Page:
Re: Current RHEL fragmentation landscape

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On 7/22/23 02:29, Gordon Messmer wrote:
On 2023-07-21 00:30, Lee Thomas Stephen wrote:
But for my business, I do not want to pay Red Hat, Zimbra, or Google Workspace.
Why ?
Because the general rule seems to be
Oh! You are an individual, we will offer you affordable/free service
What! You are a business, we will offer you extremely 'unaffordable' service. Because being a 'business' by default means you have a 'lot' of money to waste.

I'm not a Red Hat employee, so I'm not positive how they would respond to that.  But, speaking as a customer who has worked with numerous enterprise support agreements over several decades, I want to suggest that the issue isn't that Red Hat assumes that businesses have a lot of money to spend, it's that they're targeting a set of the market that you might not be in right now.

From my point of view, Red Hat doesn't really sell software. They give away software.  All of their software is available at no charge, typically in an unbranded release.  What Red Hat sells is support.

Does Red Hat give away software anymore?

I don't mean helpdesk style "support-me-when-something-breaks" support.  Support isn't something that exists only during incidents, support is a relationship. It's periodic meetings with your account manager and engineers. It's discussing your roadmap and your pain points regularly, and getting direction from them. It's the opportunity to tell Red Hat what your needs and priorities are, and helping them make decisions about where to allocate their engineers time to address the real needs of their customers. It's setting the direction for the company that builds the system that sits underneath your technical operations. That kind of support is what makes RHEL a valuable offering.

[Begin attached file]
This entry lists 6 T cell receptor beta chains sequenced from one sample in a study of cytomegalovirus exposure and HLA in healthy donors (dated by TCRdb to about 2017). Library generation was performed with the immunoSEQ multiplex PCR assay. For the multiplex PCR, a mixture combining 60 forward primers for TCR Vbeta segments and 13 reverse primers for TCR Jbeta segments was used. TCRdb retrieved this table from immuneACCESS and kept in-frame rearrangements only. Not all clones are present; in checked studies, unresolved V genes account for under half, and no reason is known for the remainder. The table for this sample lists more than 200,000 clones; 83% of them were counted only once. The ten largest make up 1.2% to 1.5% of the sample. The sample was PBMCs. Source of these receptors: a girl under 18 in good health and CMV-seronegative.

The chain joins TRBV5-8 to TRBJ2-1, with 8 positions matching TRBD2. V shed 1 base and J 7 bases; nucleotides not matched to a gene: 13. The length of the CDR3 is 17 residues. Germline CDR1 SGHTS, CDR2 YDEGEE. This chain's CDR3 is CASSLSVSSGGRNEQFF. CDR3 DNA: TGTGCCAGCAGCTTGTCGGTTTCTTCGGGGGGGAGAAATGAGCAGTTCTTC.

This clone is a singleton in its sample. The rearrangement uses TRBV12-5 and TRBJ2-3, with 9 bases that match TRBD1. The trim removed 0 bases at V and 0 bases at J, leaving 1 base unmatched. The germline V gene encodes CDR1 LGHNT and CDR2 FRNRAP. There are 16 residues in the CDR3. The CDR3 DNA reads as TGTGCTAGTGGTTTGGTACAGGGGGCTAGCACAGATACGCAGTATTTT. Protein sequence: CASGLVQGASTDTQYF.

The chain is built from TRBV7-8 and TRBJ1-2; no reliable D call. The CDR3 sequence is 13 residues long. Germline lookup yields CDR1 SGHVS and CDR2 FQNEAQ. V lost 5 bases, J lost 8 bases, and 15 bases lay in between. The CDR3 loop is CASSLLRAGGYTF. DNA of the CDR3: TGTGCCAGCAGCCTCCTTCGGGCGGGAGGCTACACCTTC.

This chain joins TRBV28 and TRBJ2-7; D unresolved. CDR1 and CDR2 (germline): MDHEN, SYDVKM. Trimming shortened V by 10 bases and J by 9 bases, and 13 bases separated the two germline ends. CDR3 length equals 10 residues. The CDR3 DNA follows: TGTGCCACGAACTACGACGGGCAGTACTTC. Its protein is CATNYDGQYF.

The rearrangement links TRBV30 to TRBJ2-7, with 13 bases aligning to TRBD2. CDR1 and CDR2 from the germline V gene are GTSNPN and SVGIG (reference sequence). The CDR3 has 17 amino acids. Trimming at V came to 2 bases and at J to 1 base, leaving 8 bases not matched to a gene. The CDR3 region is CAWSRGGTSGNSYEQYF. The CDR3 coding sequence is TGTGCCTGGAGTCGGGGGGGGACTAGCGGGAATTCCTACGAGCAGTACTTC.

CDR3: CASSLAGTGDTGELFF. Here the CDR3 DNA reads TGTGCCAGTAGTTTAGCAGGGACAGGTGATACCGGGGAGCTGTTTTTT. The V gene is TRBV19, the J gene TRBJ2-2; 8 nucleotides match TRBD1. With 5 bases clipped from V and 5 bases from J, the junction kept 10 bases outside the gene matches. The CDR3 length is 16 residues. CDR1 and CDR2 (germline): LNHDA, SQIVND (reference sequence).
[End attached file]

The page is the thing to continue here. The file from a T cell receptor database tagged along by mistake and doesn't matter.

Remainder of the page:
If you don't need the kind of support that comes with enterprise offerings, then by all means, use the Free Software that Red Hat provides to the community.

I am confused.  Last month Red Hat announced that the source code would not be published.

But don't make the mistake of thinking that Red Hat is trying to mlik businesses simply because they're businesses.  Red Hat's offerings are expensive because they're enterprise-focused support plans.

Businesses can purchase in a tax-advantageous manner that you can not as an individual.  Companies do not pay tax on their expenses. That might partially explain the higher rates for commercial products and services.


I am not an expert network manager.  I am a physician that used CentOS 8 on my three practice servers until the big "rug pull." At the time, I had a choice between switching to the Stream or Oracle Linux 8.  I went with Oracle Linux 8 and had no complaints.  Some have suggested that the evil Oracle will execute the same IBM rug pull.  I considered that.  That concern is a non-issue now.

The spirit of GPL was meant to force sharing and prevent the commercialization of the volunteer work of many.  At the time, I was confused about why IBM purchased Red Hat for an astronomical amount.  Well, it is clear now.  As the readers know, there is a significant defect in the GPL: A Comprehensive Analysis of the GPL Issues With the Red Hat Enterprise Linux (RHEL) Business Model <> The terms of the license are enforceable, not the spirit

I think the Rocky Linux workaround will eventually fail.  I expect IBM already has a plan for all contingencies.

There is reason for anger.  Is there a reason for hope?

frank saporito md
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